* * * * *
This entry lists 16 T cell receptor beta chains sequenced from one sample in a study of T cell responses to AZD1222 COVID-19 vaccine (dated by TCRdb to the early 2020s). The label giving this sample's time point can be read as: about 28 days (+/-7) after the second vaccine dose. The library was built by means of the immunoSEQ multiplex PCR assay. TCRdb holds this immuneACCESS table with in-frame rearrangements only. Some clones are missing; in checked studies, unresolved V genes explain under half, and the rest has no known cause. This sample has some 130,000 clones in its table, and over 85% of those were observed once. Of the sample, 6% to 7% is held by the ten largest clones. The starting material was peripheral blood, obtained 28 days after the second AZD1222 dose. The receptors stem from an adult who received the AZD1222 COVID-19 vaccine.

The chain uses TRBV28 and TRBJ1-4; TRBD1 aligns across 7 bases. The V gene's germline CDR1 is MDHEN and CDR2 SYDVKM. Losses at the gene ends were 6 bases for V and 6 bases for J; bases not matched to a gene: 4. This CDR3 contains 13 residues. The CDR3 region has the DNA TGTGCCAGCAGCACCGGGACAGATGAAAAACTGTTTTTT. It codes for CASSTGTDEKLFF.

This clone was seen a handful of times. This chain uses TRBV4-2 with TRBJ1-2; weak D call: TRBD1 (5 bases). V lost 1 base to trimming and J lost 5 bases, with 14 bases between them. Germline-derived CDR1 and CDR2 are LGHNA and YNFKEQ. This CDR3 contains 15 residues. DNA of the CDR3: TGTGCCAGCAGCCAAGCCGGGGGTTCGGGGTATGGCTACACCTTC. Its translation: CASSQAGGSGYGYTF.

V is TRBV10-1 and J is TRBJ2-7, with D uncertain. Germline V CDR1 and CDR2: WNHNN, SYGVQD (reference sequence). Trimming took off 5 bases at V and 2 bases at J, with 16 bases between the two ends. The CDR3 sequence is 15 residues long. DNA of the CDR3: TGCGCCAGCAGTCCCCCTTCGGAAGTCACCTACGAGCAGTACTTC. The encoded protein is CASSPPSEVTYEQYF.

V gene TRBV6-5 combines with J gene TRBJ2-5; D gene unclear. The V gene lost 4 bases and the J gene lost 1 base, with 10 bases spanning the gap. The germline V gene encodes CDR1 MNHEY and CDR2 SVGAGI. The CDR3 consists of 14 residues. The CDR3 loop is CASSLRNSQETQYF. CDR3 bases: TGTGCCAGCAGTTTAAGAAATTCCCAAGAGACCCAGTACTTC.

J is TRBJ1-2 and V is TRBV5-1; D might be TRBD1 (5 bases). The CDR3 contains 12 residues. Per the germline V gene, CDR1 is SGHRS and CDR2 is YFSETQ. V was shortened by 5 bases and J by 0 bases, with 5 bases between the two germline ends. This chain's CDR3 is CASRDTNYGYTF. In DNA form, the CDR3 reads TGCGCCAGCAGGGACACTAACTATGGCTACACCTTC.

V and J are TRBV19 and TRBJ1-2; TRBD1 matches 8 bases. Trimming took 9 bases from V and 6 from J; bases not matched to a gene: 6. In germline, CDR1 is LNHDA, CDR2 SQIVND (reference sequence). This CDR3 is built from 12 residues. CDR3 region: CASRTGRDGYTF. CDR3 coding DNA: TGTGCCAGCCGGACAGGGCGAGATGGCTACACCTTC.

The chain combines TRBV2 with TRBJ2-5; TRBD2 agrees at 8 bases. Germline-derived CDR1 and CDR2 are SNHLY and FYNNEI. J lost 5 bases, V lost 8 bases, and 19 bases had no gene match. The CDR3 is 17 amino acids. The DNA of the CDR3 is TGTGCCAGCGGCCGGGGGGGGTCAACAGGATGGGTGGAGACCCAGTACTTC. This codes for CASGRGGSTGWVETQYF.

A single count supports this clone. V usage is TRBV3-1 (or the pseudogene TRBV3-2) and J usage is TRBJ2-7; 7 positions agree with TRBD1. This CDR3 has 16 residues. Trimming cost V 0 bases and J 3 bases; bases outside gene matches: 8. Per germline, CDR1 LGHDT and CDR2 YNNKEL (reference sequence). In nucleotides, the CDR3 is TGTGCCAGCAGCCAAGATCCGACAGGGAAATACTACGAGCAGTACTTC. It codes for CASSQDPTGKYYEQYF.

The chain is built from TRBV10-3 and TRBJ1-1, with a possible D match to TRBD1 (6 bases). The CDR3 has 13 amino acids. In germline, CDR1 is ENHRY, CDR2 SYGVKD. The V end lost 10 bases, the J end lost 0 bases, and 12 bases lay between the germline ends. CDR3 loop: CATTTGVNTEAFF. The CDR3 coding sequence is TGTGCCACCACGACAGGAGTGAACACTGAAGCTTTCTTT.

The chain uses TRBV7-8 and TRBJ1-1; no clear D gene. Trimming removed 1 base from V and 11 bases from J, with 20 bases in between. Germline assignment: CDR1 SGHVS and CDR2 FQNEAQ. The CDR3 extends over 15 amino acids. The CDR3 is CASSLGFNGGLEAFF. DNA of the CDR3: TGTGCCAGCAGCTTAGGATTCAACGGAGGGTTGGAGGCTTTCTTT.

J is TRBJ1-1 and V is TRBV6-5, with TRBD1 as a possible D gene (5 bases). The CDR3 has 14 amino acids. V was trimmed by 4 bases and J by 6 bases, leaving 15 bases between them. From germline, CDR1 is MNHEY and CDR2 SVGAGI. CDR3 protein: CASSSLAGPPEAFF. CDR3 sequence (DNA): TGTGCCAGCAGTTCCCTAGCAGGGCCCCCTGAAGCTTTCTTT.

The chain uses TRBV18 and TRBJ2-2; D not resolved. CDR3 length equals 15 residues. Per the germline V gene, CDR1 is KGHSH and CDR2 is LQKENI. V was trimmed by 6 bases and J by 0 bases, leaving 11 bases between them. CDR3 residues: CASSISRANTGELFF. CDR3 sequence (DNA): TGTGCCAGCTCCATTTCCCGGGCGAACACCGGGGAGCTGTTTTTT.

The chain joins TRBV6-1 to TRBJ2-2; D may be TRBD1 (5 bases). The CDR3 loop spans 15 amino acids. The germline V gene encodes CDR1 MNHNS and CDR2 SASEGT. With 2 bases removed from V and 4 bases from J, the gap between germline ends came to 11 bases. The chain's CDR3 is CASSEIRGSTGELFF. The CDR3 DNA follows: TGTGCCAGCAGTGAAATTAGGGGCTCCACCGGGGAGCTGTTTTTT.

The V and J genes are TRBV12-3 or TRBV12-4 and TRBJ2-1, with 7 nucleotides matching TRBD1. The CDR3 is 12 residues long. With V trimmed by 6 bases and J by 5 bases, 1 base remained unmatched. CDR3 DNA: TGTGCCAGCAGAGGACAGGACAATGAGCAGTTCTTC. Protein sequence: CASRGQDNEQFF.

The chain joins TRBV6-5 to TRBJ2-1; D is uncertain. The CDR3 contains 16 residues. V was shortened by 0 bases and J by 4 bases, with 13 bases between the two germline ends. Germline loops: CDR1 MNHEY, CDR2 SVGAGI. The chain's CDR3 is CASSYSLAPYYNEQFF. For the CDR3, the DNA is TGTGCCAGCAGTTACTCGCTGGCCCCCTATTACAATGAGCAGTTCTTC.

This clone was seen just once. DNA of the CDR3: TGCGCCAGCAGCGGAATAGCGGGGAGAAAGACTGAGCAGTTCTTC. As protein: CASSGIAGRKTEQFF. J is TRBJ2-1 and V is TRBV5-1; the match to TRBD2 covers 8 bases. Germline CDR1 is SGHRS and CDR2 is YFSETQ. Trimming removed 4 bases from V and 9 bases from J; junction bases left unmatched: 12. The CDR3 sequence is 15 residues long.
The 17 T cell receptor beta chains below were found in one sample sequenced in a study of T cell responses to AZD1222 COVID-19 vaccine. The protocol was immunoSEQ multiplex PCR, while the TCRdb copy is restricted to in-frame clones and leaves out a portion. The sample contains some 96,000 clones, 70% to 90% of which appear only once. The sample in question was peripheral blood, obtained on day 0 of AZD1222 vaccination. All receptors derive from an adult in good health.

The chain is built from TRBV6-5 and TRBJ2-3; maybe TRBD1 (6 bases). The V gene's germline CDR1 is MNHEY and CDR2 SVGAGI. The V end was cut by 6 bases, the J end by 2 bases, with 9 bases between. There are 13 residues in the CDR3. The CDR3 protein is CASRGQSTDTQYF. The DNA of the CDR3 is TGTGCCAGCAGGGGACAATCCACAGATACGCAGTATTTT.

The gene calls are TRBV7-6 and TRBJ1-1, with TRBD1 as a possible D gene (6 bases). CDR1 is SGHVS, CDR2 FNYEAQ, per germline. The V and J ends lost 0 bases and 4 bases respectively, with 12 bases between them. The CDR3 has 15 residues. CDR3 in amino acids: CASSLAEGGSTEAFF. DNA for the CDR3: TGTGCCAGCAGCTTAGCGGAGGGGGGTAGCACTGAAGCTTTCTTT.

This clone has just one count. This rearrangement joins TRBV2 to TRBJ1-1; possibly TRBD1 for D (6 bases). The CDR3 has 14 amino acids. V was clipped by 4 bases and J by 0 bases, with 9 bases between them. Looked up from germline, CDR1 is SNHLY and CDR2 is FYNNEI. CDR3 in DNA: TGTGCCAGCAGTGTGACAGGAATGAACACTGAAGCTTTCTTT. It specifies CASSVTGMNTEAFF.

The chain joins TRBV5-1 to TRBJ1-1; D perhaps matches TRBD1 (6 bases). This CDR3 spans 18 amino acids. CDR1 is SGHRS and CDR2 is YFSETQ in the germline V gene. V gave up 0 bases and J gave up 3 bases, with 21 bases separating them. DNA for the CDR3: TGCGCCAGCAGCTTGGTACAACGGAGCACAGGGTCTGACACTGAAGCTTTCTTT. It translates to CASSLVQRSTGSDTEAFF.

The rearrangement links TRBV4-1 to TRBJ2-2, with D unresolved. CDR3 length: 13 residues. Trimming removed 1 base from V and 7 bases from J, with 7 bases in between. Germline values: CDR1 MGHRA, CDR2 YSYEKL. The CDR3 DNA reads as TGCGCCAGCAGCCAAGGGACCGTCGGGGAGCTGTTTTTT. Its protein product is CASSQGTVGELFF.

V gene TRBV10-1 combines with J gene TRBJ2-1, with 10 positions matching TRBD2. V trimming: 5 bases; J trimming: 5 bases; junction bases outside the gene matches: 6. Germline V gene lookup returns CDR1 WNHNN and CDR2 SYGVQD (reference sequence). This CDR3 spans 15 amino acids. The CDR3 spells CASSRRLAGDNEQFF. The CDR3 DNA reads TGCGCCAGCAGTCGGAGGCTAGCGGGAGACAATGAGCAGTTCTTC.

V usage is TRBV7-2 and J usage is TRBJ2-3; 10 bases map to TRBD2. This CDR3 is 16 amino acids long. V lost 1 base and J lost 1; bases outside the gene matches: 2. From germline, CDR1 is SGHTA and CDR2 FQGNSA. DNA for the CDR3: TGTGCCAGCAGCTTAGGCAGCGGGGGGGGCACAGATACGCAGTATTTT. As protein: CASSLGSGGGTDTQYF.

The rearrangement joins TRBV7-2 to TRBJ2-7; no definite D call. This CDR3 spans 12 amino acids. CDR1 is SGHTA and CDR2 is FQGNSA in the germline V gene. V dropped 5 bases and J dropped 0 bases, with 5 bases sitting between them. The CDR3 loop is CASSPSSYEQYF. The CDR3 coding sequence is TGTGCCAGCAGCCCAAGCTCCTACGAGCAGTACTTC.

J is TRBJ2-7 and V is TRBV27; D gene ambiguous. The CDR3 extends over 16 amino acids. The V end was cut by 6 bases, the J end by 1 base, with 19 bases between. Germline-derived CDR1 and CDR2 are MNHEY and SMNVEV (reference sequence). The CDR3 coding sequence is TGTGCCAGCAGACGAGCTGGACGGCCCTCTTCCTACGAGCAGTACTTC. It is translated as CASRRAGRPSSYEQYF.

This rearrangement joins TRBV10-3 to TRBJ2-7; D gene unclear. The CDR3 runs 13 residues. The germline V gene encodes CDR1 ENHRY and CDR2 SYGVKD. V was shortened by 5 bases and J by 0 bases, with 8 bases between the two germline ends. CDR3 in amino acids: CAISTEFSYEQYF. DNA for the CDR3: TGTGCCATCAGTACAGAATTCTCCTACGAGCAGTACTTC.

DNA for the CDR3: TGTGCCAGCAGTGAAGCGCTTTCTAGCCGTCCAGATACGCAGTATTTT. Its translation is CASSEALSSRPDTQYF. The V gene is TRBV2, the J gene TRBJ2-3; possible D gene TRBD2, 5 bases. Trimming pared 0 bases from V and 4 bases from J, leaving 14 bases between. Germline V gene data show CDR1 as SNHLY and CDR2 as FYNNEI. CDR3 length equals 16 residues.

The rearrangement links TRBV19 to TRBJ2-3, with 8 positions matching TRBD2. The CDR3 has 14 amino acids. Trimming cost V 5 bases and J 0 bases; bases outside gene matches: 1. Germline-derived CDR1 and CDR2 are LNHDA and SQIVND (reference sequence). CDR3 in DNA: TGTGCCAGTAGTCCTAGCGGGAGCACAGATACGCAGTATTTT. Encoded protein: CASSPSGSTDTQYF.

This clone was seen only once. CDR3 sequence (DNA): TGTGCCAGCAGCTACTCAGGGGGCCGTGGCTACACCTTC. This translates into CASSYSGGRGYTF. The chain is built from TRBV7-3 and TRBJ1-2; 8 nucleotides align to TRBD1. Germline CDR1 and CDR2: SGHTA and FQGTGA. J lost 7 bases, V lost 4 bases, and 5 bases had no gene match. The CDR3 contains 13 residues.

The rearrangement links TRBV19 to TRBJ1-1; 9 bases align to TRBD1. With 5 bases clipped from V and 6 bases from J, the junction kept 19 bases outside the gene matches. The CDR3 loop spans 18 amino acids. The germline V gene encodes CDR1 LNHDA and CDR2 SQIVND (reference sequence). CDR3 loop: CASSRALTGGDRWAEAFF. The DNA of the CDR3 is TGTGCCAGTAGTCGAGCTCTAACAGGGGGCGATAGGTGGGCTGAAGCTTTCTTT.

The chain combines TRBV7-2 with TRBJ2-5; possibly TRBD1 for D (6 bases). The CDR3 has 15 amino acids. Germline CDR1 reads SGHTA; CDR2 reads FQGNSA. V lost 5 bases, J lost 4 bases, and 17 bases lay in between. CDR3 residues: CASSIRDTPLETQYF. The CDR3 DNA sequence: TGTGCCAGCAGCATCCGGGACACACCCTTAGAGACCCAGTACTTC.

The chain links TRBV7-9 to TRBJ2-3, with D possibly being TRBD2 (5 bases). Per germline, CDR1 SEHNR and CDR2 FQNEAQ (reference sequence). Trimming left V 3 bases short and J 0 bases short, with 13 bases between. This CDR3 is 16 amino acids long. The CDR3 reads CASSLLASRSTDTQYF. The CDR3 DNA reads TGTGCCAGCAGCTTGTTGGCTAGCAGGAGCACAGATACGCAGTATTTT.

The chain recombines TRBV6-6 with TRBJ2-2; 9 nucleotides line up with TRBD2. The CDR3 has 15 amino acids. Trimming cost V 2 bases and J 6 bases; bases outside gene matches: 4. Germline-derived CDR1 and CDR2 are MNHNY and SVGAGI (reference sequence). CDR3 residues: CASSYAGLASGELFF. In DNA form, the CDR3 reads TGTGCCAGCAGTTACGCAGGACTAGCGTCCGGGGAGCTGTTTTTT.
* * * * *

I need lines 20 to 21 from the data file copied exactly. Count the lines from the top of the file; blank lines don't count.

The gene calls are TRBV7-6 and TRBJ1-1, with TRBD1 as a possible D gene (6 bases). CDR1 is SGHVS, CDR2 FNYEAQ, per germline. The V and J ends lost 0 bases and 4 bases respectively, with 12 bases between them. The CDR3 has 15 residues. CDR3 in amino acids: CASSLAEGGSTEAFF. DNA for the CDR3: TGTGCCAGCAGCTTAGCGGAGGGGGGTAGCACTGAAGCTTTCTTT.

This clone has just one count. This rearrangement joins TRBV2 to TRBJ1-1; possibly TRBD1 for D (6 bases). The CDR3 has 14 amino acids. V was clipped by 4 bases and J by 0 bases, with 9 bases between them. Looked up from germline, CDR1 is SNHLY and CDR2 is FYNNEI. CDR3 in DNA: TGTGCCAGCAGTGTGACAGGAATGAACACTGAAGCTTTCTTT. It specifies CASSVTGMNTEAFF.